Then there's a whole world of cloud effects. No cloud at all in direct line of sight to Sun will give the best result but a bit of white fluffy cloud just off the direct line might boost that a bit. Hazy sky looks almost as good as no cloud to the casual observer but drops SP output drastically.

    Wind helps cool panels to boost output and a light shower might cool them enough to boost output when the cloud that caused it has blown past.

    But back to the main topic. I have several spreadsheets in progress. Sunny Explorer generates a new .csv file every day and for all practical purposes that is a new spreadsheet every day.

    I then have two main spreadsheets I keep up to date. Guess I could make them two pages of a single file but I've chosen to keep them separate.

    One is concerned only with generation and that starts with my pvgis 'targets' (bit of a misnomer really as they're simply the average of the last thirty years sunshine data mucked about to predict potential generation each month) and has monthly outputs entered and used to calculate FIT revenue and a comparison with the 'targets'.

    My other spreadsheet has monthly meter readings from import and export readings (and additional records on FIT claim days or requested import reading days) so that I can calculate costs of imported electricity and FIT revenue (again) in the same file.
    NE Derbyshire.
    4kWp S Facing 17.5deg slope (dormer roof).
    BEV : Nissan Leaf e+
  • jimjamesjimjames Forumite
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    EricMears wrote: »
    If only it were that simple !

    Panel temperature is indeed important but seldom the main factor and never purely.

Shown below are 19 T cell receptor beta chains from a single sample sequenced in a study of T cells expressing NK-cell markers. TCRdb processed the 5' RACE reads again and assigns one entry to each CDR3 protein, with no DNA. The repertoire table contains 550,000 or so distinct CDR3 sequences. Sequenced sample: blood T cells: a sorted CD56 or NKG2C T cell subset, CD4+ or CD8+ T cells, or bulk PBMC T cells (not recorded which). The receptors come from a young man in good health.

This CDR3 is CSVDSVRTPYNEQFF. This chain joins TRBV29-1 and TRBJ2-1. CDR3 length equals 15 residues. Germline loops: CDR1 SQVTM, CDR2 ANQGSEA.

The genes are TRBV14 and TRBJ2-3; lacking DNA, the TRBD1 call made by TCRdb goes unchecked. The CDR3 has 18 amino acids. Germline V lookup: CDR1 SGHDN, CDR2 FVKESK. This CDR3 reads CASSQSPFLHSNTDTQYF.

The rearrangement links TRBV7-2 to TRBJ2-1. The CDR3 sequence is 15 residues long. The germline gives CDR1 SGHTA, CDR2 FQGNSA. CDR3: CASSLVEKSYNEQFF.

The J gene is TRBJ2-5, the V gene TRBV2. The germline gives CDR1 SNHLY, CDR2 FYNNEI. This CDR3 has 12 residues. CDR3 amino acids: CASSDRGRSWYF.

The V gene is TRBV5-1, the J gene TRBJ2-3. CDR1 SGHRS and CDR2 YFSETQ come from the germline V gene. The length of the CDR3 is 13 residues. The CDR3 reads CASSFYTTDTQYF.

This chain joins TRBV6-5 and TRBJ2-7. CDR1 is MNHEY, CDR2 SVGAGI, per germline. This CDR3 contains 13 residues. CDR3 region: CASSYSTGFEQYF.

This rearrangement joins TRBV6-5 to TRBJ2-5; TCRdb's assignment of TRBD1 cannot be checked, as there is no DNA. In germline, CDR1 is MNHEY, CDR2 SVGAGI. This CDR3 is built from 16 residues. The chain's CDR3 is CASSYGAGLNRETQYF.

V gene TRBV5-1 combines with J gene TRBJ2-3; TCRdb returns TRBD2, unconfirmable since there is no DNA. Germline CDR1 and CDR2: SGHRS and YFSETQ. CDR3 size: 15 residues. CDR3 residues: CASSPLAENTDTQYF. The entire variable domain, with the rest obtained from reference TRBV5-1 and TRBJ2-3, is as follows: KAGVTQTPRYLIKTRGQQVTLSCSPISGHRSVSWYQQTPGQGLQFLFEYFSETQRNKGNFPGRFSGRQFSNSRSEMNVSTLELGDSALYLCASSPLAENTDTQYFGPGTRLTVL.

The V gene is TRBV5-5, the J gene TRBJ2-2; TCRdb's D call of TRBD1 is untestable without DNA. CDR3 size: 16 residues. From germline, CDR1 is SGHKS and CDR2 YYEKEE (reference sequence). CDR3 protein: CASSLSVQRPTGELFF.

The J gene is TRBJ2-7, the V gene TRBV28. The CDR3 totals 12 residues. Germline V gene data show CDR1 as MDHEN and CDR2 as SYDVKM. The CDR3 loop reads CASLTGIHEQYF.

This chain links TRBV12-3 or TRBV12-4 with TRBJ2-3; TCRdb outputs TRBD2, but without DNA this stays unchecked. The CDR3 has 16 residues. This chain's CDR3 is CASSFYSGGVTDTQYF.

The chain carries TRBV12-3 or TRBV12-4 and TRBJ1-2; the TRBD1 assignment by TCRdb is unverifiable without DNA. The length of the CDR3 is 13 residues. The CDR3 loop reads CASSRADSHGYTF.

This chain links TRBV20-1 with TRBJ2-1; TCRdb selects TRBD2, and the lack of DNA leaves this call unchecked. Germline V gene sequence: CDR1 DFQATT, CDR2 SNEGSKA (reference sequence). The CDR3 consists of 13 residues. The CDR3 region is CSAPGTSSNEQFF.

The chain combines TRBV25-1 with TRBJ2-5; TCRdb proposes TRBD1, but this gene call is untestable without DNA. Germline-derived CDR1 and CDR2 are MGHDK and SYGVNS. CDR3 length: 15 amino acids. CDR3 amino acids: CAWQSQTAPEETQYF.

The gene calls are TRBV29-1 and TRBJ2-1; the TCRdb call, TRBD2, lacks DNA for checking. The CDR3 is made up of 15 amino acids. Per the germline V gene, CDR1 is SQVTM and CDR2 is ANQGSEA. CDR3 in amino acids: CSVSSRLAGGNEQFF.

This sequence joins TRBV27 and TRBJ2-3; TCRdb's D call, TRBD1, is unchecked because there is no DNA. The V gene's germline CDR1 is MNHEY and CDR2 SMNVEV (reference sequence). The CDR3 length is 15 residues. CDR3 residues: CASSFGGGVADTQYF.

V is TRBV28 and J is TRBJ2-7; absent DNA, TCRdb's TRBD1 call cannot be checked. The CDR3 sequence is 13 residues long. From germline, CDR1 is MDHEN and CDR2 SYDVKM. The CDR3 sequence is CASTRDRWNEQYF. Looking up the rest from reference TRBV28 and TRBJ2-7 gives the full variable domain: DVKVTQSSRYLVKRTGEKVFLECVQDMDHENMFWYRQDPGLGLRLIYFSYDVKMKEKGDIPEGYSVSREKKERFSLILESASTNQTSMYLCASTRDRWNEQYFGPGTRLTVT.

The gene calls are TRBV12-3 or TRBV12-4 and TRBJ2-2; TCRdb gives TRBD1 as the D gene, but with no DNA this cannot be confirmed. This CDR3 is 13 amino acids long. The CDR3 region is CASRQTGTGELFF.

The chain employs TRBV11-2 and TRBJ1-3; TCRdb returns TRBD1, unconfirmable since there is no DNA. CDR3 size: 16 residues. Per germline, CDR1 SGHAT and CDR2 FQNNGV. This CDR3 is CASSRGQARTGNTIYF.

Very true. However other than cloud cover the other items aren't really relevant in the comparison for my panels as I'm comparing like with like. So orientation, my roof pitch and panels efficiency haven't changed (other than dropping as a year older) since last year so the real variable is the temperature/wind on a sunny day compared to a warmer day last year.
    Remember the saying: if it looks too good to be true it almost certainly is.
  • edited 5 June 2013 at 9:55PM
    EricMearsEricMears Forumite
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    edited 5 June 2013 at 9:55PM
    If you look back to the 'discussion' between Kernel & I around 6pm in the generation thread you'll see that he's noticed that he's suddenly moved from being just a little better than me to being just a little worse. We're at same latitude and less than 20 miles apart. Both of us think last few days (except today) were bright with little cloud but I'm convinced his little cloud was bigger than my little cloud.

    I'm still convinced cloud cover will be a huge (and virtually unmeasurable) variable.
    NE Derbyshire.
    4kWp S Facing 17.5deg slope (dormer roof).
    BEV : Nissan Leaf e+
  • edited 19 June 2013 at 9:09PM
    CavemanuCavemanu Forumite
    63 Posts
    edited 19 June 2013 at 9:09PM
    hi there I use PVoutput website.

    It was developed in Australia but used by 1000s of PV-ers all over the world, including lots of UK people.

    It is a free resource (but you can make a donation to the creator by paypal which I've done as it saved me tonnes of time and effort) and have been using it since 2011.

    You get graphs and you can compare different systems, slopes aspects, shading etc. You can add your data manually daily by doing a meter reading (which I do) or an automatic upload if you have the know how.

    www.pvoutput.org

    It is helpful, at least for the 1st year to get a feel for generation production and like you say, you can see if the numbers have changed! You can feed in the FIT rates etc and also add your consumption if you like.

    For the competitive or merely curious, you can also join teams by geography or solar panel type/inverter type etc. The community is quite friendly and have communicated with a few people to share knowledge and tips.

    Hope this helps you enjoy your new gadgets!
    best wishes